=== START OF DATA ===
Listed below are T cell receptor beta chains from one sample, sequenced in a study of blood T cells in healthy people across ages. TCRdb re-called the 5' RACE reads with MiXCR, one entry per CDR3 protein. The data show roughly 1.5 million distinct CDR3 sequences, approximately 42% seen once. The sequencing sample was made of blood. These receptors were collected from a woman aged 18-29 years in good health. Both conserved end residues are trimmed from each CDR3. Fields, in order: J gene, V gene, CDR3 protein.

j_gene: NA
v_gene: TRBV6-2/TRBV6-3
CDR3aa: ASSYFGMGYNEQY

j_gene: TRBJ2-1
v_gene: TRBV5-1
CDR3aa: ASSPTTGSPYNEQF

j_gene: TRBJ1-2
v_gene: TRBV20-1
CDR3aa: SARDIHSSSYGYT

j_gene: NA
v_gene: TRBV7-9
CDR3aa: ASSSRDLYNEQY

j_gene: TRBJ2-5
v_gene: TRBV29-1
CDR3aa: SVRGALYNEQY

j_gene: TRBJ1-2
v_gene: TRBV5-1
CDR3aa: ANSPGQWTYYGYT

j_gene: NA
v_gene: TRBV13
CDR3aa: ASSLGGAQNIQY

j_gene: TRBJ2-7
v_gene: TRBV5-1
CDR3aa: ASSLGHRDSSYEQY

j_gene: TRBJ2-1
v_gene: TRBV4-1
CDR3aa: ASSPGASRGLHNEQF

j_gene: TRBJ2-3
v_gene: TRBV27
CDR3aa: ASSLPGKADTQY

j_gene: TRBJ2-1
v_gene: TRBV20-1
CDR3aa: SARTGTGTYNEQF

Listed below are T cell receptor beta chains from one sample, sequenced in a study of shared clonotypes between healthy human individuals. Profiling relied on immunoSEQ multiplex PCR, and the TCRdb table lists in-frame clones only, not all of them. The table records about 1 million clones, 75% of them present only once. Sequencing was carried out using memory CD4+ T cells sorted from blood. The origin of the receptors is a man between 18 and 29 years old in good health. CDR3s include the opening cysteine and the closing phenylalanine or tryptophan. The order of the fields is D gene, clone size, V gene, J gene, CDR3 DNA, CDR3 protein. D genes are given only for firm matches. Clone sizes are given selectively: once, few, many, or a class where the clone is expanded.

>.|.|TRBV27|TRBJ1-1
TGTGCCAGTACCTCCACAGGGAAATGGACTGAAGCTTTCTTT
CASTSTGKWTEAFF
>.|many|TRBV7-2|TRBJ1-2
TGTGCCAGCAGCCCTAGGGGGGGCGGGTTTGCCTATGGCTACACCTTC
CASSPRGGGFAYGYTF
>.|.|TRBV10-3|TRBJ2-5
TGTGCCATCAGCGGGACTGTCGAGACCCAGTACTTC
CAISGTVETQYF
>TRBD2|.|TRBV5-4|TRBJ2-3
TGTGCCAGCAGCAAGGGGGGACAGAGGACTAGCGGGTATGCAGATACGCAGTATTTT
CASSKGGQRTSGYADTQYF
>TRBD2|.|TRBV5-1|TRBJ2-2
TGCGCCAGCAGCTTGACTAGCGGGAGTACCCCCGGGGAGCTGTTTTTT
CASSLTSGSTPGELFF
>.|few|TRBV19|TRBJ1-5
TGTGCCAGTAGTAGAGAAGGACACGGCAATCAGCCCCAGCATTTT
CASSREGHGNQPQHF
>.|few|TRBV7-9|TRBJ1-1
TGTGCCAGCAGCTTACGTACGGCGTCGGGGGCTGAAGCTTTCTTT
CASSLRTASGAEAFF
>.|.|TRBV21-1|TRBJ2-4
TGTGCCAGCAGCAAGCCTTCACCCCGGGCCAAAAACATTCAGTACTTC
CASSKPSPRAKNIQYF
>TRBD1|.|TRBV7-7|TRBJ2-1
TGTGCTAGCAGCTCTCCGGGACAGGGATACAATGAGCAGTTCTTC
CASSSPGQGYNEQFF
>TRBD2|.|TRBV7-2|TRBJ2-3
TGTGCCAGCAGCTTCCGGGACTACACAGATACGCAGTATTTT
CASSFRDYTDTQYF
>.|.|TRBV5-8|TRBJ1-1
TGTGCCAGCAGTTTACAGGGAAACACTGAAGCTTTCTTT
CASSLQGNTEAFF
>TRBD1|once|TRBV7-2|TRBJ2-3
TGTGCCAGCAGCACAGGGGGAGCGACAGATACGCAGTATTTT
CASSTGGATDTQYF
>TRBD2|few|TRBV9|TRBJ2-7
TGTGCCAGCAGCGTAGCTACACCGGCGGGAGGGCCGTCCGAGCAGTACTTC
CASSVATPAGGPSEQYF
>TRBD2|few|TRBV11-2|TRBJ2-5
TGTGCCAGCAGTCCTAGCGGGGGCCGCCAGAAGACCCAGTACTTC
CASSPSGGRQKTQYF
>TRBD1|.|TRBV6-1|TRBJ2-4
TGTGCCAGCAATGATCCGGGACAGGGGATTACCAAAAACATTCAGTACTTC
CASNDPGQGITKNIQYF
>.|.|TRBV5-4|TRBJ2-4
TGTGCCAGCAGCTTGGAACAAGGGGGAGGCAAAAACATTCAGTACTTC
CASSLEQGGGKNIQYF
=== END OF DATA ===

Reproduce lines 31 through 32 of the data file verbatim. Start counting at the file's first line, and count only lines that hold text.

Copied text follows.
CDR3aa: ASSLPGKADTQY

j_gene: TRBJ2-1